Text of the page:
At this point AltFi Data need to make an admission about the crowdfunded volume totals that we track. We suspect that there is a strong industry bias towards over reporting. Interestingly today’s Alternative Finance Report, published by Cambridge University and Nesta, confirms the lack of certainty. Cambridge-Nesta report that £245m was raised via equity crowdfunding in 2015. Meanwhile we measured 2015 equity crowdfunding volumes, from the biggest 6 UK platforms, at £159m. The Cambridge-Nesta report includes some small platforms that we do not track. We estimate that this would account for no more than £10m of the difference. This reveals a very large discrepancy of £76m between our estimate and that of Cambridge-Nesta. Interestingly the Cambridge-Nesta number is based on an industry survey. i.e. rather than tracking and seeking to independently corroborate volumes the report is based on the number reported by the platforms themselves. The point is that nobody is quite sure.
In fact there have been persistent whispers within the industry about platforms overstating volumes. Accusations range from platforms claiming credit for deals that were not actually done on the platform to platforms counting volume even if funds committed to a campaign never actually make it to the company. AltFi Data have never been able to confirm these whispers, but they refuse to go away.
Criticism was recently leveled at Crowdcube, by both The Sun and the Times newspapers, suggesting that the company has been ‘drip-feeding’ funding from sources other than the ‘crowd’ to create the ‘impression’ of demand for the investment opportunity. Whilst this idea of creating an ‘impression’ of demand is alarming, it is not the issue that we want to address here. What we do recognize, however, is that campaigns often arrive at a crowdfunding site with some demand already secured. This demand may come from sources such as ‘friends and family’ or an angel. But what counts is that it has already been secured. Or more specifically it is investment that has not been raised from ‘the crowd’ on the strength of the appeal of the investment campaign advertised on the site.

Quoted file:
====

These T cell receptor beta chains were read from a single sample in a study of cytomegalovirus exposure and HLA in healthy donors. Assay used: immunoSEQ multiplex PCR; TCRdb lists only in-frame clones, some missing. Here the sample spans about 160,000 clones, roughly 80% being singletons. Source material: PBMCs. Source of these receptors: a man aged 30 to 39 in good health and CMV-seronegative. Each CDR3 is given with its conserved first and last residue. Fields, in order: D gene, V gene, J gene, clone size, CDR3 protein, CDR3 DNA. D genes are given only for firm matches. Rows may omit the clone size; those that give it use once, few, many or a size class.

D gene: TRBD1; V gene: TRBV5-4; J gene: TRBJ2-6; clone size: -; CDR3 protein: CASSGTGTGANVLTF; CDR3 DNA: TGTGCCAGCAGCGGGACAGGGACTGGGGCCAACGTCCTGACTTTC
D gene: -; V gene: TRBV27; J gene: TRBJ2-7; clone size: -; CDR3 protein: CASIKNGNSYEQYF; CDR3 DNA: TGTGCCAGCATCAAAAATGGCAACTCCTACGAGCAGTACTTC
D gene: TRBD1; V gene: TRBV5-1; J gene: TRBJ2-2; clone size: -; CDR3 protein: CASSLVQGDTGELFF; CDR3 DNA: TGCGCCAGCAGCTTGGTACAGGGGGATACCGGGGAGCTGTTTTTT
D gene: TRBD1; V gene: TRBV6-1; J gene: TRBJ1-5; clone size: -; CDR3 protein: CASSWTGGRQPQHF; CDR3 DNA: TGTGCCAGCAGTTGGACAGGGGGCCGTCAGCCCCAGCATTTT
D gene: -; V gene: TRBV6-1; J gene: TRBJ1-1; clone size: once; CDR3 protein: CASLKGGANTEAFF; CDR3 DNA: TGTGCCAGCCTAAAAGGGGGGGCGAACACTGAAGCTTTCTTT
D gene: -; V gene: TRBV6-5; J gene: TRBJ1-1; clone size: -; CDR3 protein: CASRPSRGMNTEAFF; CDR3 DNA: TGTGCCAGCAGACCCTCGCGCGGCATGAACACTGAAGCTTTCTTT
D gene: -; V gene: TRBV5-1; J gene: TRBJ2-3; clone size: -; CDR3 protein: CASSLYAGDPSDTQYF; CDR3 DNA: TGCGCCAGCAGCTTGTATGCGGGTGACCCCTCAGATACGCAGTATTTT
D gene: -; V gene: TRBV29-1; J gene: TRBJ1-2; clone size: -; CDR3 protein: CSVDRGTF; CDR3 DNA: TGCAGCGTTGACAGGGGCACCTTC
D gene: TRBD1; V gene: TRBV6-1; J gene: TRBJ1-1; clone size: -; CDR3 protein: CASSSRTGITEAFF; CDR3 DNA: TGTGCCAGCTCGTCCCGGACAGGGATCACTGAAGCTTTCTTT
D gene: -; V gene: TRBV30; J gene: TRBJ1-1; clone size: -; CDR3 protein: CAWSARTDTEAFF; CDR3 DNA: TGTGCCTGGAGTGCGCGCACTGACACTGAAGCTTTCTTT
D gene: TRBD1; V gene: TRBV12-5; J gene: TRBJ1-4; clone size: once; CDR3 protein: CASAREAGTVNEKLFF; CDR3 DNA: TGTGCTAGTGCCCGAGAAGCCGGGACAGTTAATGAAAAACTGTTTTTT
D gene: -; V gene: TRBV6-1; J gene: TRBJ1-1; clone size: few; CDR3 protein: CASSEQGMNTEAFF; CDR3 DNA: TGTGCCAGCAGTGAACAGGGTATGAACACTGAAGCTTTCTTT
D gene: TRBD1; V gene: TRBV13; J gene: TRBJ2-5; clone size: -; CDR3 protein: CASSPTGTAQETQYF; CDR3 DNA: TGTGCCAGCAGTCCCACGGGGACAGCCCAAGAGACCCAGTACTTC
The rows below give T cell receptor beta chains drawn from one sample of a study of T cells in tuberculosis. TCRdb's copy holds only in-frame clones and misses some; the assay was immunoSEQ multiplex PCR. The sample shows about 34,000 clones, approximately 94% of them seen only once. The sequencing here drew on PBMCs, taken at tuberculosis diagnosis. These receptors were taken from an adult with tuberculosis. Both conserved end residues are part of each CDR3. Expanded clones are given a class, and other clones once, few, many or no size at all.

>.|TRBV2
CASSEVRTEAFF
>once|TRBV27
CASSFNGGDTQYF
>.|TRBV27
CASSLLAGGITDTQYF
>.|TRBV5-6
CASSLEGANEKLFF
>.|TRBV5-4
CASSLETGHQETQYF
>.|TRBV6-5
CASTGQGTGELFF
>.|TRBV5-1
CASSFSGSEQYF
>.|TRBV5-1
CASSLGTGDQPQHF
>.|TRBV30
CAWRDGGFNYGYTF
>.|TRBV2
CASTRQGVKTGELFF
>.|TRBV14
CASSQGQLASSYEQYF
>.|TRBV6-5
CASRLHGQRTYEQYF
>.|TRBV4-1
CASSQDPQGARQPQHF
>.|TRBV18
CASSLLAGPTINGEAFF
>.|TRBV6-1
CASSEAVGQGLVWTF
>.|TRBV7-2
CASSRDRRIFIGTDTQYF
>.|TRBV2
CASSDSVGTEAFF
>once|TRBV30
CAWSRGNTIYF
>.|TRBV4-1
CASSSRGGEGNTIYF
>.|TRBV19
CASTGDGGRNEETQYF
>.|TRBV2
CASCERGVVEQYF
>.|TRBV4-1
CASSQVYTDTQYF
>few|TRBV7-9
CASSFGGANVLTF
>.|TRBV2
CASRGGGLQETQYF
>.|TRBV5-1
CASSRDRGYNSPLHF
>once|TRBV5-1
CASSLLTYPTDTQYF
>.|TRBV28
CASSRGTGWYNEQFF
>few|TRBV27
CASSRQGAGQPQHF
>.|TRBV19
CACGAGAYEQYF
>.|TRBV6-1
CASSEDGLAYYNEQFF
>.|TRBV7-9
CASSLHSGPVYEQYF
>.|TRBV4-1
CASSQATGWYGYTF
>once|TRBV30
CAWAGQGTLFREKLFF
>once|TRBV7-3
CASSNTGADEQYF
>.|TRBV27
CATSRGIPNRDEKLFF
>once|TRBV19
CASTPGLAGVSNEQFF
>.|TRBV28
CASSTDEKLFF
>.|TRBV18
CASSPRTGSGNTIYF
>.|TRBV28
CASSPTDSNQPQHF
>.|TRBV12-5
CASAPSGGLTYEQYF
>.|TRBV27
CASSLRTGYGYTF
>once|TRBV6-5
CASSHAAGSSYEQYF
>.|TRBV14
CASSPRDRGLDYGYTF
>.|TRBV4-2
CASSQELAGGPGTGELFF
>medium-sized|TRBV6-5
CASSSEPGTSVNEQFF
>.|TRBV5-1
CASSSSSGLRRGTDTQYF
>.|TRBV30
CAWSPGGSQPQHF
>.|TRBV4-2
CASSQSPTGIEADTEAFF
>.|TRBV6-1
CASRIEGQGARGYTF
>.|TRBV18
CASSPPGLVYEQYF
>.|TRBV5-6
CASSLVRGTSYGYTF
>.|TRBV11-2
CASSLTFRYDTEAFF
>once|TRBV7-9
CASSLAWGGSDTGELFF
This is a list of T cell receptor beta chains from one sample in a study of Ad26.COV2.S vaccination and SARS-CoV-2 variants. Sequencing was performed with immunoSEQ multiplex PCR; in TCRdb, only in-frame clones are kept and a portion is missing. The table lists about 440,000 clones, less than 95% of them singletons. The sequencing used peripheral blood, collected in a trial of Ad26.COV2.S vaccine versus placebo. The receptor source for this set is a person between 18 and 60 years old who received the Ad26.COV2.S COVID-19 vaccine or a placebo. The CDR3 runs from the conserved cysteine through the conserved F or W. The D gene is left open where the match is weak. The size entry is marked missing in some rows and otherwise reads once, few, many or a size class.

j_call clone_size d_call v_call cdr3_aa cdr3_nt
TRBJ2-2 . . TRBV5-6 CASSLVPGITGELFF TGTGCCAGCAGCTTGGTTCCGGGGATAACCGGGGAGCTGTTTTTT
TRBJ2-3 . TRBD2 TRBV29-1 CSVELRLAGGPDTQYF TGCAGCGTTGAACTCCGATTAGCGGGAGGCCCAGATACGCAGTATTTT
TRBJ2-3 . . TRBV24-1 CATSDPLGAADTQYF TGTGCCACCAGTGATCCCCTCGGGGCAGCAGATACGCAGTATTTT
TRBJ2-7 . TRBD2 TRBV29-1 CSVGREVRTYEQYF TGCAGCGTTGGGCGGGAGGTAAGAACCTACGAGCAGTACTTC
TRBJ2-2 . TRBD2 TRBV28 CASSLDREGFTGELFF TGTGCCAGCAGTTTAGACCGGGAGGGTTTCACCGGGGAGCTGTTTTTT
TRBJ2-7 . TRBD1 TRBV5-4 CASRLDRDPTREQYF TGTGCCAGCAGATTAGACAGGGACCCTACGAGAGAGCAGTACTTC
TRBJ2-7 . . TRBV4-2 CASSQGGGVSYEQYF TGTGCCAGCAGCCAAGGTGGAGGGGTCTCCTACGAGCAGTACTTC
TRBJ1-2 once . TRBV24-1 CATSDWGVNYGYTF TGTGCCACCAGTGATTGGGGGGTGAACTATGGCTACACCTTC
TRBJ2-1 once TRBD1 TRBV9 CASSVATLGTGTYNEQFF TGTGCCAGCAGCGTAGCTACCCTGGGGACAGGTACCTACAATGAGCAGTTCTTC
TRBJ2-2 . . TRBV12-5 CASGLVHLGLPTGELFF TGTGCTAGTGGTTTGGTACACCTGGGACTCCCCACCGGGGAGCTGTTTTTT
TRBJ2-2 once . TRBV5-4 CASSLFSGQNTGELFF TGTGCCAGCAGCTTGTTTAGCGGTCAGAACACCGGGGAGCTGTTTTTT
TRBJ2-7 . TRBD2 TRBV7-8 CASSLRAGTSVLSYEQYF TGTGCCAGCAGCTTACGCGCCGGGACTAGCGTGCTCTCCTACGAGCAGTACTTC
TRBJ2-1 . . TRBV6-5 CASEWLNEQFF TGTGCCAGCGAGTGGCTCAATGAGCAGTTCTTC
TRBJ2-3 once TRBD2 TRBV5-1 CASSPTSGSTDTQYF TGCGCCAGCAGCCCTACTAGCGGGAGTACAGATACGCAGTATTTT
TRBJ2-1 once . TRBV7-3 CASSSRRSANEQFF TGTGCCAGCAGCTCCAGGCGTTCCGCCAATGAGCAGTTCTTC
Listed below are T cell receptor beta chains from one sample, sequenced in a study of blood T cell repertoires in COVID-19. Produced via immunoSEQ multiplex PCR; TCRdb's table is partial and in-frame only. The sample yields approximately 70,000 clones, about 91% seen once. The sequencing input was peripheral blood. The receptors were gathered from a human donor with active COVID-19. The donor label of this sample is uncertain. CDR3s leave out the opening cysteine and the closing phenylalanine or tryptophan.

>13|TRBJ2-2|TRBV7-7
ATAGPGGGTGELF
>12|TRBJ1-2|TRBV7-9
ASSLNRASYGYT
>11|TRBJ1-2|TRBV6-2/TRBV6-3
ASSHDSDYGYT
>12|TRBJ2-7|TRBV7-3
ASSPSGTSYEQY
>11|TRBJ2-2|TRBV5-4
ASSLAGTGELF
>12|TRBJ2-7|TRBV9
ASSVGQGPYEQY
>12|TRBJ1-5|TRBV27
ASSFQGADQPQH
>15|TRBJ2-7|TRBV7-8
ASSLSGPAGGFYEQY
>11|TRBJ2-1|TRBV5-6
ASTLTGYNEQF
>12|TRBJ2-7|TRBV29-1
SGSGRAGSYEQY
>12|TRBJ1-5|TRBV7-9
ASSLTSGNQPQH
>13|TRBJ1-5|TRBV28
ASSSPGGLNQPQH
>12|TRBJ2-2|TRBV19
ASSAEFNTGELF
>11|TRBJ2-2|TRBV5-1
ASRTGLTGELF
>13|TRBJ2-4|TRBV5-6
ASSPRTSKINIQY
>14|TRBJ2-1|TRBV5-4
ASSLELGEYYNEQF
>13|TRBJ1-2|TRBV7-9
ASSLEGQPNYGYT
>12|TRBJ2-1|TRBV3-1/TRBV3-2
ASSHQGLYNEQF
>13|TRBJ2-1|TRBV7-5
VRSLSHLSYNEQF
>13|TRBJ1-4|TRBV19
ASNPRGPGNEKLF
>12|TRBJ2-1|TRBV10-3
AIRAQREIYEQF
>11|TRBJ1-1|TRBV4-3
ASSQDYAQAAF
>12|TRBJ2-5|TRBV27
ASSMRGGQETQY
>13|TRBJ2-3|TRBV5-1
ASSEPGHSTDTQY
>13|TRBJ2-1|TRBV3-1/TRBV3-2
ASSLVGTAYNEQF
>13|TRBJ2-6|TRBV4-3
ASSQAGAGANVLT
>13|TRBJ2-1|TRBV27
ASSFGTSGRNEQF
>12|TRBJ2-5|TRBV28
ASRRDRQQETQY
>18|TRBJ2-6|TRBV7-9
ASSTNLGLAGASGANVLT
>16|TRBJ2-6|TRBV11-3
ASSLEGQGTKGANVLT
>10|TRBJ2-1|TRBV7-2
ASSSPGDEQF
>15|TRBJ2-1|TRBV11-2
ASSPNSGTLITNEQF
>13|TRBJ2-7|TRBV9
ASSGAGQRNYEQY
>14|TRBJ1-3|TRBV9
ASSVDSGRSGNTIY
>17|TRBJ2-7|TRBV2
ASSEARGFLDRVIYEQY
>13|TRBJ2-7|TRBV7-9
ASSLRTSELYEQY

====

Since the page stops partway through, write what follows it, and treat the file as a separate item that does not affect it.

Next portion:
Other models explicitly rely on this pre-committed demand – SyndicateRoom for example. AltFi Data have always been strong supporters of SyndicateRoom’s crowdfunding model which uses the assistance of an angel investor to act as an anchor to the deal and to set the price at which the round will clear i.e. the crowd get to invest at the same valuation as has been set by a cornerstone investor who theoretically should understand what represents a fair price. Whilst this model has huge attractions in terms of addressing the complex issue of price discovery, it also adds to the problem of consistent volume reporting. SyndicateRoom would argue that the angel is a key part of their process and should therefore be included in reported volume funded. However we would argue that the angel is not the crowd. In fact the angel is, for volume reporting purposes, similar to any ‘friends and family’ or other pre-committed investment that a company may have secured before the campaign is launched.